The present investigation involved a randomized controlled study, which compared children, who underwent the intervention, with controls, who received business-as-usual teaching. There was an additional control group, who received equivalent time for individualized numeracy intervention not using Catch Up. However, this part of the study proved problematic, as the randomization of the groups was within schools, and there was evidence that there was often communication between the staff involved, so that the staff supposedly administering the equivalent-time measure were often adopting Catch Up techniques from other staff (this issue is being addressed in an ongoing follow-up study). Several predictions were made.
(2) It was predicted that girls might perform better at reading and comprehension, given that studies often show better literacy performance by girls (e.g., OECD, 2015).
(3) No gender difference was expected for improvement in any of the domains.
(4) It was predicted that pupils eligible for free school meals would perform less well in all domains, given that most studies show a strong effect of SES on academic performance (e.g., Melhuish et al., 2008; Dickerson and Popli, 2016).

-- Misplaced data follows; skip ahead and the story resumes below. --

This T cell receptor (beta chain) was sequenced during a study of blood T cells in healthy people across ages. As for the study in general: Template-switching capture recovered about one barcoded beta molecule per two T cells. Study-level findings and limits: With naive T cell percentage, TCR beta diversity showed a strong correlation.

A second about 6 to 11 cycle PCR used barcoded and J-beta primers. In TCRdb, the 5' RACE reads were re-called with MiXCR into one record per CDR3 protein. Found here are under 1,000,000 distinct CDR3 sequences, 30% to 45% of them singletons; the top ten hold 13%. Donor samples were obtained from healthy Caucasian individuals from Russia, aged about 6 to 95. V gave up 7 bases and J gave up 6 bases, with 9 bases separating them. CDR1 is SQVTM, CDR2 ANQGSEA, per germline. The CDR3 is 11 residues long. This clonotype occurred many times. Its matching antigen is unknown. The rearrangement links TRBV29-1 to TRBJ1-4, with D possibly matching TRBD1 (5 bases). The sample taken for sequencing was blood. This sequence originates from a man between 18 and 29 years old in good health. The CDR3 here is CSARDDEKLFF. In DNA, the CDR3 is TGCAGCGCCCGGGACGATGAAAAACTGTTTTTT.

(5) It was also expected at pupils eligible for free school meals might also show less improvement and, in the case of mathematics, less response to intervention, on the basis of somewhat parallel findings with regard to literacy (Torgesen et al., 1999).
(6) It was predicted that chronological age might negatively predict improvement in all domains, as any weaknesses might become harder to correct, whether by external intervention or by standard teaching, as children become older.